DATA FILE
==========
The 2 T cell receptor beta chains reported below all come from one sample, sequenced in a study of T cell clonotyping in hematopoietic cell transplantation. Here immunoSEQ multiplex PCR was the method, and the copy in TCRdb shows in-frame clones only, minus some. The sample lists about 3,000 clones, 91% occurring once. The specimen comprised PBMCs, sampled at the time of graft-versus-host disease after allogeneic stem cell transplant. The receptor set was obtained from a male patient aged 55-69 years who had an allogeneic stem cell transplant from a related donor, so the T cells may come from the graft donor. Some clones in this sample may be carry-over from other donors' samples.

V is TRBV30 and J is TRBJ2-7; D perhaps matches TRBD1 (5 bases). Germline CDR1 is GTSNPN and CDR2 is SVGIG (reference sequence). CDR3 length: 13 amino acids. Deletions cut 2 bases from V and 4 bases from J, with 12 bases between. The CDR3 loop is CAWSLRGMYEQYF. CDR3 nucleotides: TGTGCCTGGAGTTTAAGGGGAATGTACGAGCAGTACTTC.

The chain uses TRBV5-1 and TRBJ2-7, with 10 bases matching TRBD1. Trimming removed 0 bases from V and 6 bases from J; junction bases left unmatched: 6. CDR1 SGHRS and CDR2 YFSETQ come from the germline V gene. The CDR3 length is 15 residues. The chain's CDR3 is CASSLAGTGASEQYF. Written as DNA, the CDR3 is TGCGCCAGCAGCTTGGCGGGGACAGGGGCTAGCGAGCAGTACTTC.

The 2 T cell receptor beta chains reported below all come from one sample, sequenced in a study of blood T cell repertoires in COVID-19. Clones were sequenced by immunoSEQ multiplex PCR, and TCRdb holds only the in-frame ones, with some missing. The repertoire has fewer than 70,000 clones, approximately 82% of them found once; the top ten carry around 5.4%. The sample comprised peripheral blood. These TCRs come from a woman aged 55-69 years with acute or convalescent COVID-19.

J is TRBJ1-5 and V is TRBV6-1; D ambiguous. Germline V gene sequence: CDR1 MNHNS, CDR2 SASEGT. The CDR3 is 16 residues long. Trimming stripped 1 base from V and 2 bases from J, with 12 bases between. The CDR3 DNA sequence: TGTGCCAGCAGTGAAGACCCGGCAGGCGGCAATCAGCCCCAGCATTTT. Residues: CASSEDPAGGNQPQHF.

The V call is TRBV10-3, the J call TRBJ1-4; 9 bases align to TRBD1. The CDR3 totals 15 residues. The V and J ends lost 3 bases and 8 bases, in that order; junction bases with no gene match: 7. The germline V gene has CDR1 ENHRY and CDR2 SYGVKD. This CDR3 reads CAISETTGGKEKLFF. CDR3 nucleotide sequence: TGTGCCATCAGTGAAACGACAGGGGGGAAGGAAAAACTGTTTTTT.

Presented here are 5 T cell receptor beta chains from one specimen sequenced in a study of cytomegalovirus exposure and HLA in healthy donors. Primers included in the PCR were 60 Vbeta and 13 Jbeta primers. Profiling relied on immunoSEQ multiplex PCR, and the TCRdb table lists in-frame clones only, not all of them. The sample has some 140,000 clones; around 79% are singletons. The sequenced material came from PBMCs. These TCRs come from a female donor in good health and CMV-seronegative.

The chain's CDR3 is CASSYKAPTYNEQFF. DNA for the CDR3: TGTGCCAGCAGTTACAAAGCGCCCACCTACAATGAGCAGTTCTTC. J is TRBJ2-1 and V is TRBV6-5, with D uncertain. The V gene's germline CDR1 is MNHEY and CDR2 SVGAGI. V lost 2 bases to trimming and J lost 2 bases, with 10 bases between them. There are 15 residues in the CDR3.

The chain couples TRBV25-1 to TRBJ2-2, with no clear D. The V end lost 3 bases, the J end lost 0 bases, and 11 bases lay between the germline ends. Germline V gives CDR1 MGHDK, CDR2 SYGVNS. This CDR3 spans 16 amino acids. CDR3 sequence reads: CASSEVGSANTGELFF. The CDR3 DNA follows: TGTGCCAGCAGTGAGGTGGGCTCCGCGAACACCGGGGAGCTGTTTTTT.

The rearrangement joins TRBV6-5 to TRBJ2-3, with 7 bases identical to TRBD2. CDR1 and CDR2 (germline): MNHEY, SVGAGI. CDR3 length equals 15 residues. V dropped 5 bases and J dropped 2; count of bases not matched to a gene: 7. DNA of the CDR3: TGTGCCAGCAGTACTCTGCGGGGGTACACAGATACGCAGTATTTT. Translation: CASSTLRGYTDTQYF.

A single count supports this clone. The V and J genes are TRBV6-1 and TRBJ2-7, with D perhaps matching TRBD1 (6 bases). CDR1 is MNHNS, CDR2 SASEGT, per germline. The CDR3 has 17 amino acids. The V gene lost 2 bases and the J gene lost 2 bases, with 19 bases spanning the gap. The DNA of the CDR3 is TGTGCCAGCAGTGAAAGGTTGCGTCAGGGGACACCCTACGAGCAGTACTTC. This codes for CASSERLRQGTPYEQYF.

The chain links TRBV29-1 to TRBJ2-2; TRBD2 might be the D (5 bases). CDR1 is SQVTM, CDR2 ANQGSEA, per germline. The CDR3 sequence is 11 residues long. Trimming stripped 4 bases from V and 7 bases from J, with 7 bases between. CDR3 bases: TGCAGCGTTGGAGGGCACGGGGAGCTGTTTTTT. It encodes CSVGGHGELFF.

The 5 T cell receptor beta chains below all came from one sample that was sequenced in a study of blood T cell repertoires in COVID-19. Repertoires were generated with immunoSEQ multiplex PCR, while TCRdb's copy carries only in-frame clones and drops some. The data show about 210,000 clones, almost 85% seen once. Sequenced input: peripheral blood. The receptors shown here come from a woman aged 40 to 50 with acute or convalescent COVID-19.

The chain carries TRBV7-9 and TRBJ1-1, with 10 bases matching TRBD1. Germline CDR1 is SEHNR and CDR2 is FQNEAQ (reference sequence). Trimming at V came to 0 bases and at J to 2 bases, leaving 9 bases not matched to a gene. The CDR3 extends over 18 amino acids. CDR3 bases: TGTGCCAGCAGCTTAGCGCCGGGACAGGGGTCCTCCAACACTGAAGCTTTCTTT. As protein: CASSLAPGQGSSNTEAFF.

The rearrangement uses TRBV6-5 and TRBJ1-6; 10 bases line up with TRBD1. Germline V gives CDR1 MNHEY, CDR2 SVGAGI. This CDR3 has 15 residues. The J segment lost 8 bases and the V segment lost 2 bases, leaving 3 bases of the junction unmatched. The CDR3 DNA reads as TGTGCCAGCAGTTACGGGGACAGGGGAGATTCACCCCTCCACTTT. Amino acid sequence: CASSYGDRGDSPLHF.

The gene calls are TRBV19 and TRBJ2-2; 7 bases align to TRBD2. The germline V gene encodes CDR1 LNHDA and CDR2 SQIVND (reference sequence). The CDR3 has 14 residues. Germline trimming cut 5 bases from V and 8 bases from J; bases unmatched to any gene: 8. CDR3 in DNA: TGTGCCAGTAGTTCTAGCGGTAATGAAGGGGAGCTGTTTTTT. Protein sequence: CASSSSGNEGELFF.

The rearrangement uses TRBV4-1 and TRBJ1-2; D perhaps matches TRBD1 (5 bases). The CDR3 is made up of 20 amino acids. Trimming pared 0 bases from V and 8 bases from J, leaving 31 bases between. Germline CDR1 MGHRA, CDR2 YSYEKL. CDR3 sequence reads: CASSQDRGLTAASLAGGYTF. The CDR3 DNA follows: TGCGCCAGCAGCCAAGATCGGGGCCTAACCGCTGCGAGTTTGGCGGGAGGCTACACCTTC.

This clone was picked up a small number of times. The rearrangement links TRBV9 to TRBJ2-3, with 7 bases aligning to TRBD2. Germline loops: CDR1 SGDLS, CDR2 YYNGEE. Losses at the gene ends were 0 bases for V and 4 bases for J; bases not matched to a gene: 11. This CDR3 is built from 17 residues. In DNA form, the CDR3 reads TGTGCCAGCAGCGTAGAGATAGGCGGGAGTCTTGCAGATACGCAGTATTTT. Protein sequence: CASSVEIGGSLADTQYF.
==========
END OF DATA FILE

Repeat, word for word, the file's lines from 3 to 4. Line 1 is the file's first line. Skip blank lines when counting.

The chain uses TRBV5-1 and TRBJ2-7, with 10 bases matching TRBD1. Trimming removed 0 bases from V and 6 bases from J; junction bases left unmatched: 6. CDR1 SGHRS and CDR2 YFSETQ come from the germline V gene. The CDR3 length is 15 residues. The chain's CDR3 is CASSLAGTGASEQYF. Written as DNA, the CDR3 is TGCGCCAGCAGCTTGGCGGGGACAGGGGCTAGCGAGCAGTACTTC.

The 2 T cell receptor beta chains reported below all come from one sample, sequenced in a study of blood T cell repertoires in COVID-19. Clones were sequenced by immunoSEQ multiplex PCR, and TCRdb holds only the in-frame ones, with some missing. The repertoire has fewer than 70,000 clones, approximately 82% of them found once; the top ten carry around 5.4%. The sample comprised peripheral blood. These TCRs come from a woman aged 55-69 years with acute or convalescent COVID-19.